In "Good Country People" by Flannery O'Connor, who is the hero and the admirable character?

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As in many of Flannery O'Connor's stories, "Good Country People" has no real hero and no character is particularly admirable. Mrs. Freeman, who is the first person introduced in the story, has many flaws, among which is that she is "the nosiest woman ever to walk the earth." Her macabre interest in the accident that took Joy's leg is another quality that is less than admirable. Hulga/Joy is proud, pessimistic, rude, and perverse. Manley Pointer, the counterfeit Bible salesman, is anything but a hero. Rather, he is a grotesque collector of stolen prostheses. His deception, cruelty, and immorality peg him as the villain in the story.

If anyone could be said to be the hero, or to have admirable traits, it would be Mrs. Hopewell. Joy's mother seems to truly love her daughter and want the best for her. She is also patient with Mrs. Freeman's idiosyncrasies and is hospitable and sympathetic toward Manley Pointer. However, what appear to be Mrs. Hopewell's strengths are shown to be weaknesses. Her optimism, her ability to "hope well" about people, proves to be naivete, and her patience with Mrs. Freeman's nosiness and intrusion into her family's privacy irritates Hulga, probably driving a bigger wedge between mother and daughter. Like the others in the story, Mrs. Hopewell is dishonest, lying to Manley about the location of her Bible. She allows her thirty-year-old daughter to behave like a spoiled child—indeed, she thinks of her as a child and has no ability to set reasonable expectations of her daughter, which makes their home life consistently unpleasant. Although Mrs. Hopewell "never liked to be taken for a fool," she is completely hoodwinked by Manley Pointer's story. So although Mrs. Hopewell seems to have more redeeming qualities than the other characters in the story, she has her own set of unresolved issues. The lack of a hero, not uncommon in a Flannery O'Connor story, serves to reinforce the story's theme of flawed human nature.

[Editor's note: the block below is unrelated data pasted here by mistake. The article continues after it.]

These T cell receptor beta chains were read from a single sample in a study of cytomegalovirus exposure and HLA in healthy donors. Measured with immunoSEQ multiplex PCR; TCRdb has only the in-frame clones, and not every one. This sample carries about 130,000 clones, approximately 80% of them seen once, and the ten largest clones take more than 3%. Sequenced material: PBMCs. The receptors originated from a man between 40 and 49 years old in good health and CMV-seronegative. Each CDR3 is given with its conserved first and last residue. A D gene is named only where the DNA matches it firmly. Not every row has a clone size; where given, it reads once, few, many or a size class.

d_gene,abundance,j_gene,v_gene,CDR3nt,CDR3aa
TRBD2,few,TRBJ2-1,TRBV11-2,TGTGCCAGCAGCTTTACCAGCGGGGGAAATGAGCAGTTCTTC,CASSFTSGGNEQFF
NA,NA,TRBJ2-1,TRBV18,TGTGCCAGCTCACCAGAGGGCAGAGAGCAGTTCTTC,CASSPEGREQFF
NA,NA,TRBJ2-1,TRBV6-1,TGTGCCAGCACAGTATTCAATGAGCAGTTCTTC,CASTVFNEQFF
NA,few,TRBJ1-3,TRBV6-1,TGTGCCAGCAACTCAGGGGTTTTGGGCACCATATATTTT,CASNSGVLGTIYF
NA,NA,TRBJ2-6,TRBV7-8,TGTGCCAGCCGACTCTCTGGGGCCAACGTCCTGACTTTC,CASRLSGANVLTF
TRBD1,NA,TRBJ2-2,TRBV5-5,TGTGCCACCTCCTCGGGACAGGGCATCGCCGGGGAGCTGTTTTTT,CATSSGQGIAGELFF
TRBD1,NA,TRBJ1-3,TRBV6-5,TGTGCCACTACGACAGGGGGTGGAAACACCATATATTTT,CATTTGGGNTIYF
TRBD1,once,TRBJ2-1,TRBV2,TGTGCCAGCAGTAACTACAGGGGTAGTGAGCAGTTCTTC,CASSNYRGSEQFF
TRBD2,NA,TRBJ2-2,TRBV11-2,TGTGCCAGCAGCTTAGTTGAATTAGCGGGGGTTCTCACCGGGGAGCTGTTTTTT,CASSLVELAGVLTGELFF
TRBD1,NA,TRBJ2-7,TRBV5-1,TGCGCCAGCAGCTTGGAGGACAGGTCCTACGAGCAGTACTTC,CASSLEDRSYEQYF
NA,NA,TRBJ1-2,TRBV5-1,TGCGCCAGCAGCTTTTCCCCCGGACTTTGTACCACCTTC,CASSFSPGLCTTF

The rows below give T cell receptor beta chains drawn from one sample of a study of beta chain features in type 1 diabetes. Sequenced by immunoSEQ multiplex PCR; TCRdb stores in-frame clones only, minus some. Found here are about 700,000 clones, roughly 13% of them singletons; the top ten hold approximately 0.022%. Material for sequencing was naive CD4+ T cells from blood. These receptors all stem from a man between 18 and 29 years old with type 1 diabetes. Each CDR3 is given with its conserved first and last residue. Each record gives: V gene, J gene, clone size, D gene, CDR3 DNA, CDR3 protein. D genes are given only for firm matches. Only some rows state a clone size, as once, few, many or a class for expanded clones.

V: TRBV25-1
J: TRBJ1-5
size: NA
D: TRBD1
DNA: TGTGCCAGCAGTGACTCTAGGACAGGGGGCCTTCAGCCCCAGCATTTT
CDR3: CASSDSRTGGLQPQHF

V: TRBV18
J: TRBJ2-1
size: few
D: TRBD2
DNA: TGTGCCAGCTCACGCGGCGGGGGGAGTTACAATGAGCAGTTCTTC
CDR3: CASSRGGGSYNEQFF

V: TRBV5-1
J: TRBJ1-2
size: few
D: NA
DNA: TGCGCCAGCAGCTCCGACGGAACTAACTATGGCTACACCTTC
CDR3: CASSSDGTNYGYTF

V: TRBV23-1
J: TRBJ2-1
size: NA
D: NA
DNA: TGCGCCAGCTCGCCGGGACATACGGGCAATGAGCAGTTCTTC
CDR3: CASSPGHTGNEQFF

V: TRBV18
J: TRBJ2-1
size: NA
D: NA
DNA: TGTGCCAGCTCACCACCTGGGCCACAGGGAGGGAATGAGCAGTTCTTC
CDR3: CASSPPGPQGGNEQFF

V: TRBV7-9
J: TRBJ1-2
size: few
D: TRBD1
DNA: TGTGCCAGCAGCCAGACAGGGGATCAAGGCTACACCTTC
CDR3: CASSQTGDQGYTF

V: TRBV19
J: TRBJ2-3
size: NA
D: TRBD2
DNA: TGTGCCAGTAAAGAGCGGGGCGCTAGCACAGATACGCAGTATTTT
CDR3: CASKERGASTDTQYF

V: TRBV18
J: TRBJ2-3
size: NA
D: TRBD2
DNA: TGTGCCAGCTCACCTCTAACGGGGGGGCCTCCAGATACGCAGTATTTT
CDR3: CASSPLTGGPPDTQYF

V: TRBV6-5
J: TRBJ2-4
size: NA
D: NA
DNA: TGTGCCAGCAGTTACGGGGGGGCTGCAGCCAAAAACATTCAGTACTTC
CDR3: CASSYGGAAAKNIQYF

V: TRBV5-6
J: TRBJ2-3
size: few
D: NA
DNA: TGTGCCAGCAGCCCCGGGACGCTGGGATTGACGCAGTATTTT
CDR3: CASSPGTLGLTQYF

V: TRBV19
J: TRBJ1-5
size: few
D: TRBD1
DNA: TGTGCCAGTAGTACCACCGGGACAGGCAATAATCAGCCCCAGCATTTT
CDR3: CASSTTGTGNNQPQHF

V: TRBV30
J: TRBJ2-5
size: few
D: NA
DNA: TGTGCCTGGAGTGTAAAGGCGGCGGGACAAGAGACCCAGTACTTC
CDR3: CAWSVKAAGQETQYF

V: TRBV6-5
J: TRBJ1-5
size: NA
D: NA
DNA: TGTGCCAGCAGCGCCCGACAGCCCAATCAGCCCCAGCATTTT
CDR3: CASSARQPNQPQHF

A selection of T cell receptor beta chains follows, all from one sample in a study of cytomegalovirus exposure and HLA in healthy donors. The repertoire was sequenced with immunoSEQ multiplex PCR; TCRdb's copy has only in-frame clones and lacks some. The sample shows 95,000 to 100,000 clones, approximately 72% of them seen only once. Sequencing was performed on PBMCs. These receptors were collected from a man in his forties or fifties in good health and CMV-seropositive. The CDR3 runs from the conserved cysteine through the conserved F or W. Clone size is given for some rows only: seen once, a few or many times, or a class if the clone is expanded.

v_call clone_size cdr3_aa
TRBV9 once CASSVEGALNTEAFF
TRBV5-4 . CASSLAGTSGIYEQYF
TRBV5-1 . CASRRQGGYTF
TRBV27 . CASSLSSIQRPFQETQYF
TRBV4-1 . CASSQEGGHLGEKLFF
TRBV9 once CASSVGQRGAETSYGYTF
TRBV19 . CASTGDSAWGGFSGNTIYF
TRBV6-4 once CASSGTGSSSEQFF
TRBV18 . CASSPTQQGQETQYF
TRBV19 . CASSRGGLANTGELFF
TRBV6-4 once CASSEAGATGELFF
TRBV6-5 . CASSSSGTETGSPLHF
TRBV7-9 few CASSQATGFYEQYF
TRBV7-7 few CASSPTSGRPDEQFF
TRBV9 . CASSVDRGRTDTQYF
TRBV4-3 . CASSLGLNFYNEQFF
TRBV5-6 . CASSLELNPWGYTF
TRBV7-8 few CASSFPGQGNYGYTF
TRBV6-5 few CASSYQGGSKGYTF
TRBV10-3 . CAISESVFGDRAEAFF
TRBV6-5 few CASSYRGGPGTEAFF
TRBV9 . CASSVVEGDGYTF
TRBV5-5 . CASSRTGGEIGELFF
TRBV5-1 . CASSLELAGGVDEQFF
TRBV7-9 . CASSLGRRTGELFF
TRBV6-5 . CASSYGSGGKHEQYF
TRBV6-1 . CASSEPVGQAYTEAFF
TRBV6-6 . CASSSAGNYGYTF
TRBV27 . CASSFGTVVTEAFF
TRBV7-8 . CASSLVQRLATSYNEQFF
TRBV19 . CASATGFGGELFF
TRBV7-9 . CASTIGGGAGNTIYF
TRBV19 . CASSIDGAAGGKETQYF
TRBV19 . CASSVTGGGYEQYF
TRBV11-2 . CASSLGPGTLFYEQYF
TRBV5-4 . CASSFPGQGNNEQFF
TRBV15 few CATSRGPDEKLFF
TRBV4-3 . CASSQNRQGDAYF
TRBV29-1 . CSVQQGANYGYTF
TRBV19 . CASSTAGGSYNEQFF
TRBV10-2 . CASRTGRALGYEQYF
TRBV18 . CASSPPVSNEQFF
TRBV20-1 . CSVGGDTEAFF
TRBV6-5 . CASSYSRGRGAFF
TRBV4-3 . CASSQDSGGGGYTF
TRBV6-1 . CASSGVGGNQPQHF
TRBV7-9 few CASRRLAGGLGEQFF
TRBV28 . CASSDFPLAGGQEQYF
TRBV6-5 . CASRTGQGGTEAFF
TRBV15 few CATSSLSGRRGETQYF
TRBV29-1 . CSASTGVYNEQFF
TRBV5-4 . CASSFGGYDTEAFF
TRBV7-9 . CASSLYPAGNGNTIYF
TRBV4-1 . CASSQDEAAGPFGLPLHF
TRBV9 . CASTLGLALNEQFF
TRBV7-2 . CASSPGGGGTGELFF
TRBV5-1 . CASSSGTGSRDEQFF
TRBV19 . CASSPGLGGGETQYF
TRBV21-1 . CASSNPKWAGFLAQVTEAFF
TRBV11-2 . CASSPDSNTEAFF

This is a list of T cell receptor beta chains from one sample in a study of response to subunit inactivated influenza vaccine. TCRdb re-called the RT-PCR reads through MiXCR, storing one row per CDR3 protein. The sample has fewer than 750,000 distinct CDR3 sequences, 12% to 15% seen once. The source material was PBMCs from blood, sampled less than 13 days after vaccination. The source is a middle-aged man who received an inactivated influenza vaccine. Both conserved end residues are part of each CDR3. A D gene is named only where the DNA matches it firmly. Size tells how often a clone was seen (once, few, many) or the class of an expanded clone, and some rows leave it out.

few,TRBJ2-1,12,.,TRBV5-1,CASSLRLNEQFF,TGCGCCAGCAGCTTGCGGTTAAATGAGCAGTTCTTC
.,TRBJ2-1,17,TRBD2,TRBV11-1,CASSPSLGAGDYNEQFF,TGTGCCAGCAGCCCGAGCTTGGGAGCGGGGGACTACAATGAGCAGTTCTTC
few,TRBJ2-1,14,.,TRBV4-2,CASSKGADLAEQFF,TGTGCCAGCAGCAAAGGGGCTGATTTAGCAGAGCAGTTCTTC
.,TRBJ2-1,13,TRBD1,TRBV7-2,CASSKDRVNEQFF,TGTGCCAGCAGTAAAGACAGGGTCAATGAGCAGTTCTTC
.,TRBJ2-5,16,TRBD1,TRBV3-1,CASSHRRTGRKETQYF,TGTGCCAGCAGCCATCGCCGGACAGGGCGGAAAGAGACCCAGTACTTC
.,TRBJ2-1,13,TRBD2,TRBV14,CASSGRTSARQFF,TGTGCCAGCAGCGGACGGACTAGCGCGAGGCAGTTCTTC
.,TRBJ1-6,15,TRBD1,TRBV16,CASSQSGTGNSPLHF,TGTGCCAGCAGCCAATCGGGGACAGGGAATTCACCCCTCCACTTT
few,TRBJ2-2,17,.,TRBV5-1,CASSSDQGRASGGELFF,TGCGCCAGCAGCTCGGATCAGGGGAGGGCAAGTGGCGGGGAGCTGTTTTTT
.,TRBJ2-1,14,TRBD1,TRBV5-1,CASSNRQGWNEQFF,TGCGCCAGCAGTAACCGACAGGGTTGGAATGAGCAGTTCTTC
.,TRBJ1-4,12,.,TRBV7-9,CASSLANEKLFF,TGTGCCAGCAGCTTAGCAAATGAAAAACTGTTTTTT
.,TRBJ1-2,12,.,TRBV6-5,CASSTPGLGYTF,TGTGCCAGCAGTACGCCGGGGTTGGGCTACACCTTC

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In the story "Good Country People" by Flannery O'Connor, which characters are heroic or admirable?

I do not think any of the characters in "Good Country People" are heroic. Mrs. Hopewell is delusional and relies on broad stereotypes to divide people into categories. She decides Manley is "good country people" and is blind to the danger he poses to her daughter. Hulga assumes her advanced degree places her above everyone else, and she assumes she has the upper hand in any interaction with "good country people." Manley is a liar and a psychopath. None of these characters exhibit anything approaching heroic qualities.

However, I do feel O'Connor sees Manley as admirable. Like the character of the Misfit in "A Good Man is Hard to Find," he is wholly himself. He understands himself and his place in the world though he is evil. O'Connor often uses this technique of taking an almost demonic figure and using him to force a group of supposedly virtuous people out of their complacency. I think she finds his honesty with himself admirable, certainly more admirable than the delusional figures of Mrs. Hopewell and Hulga.

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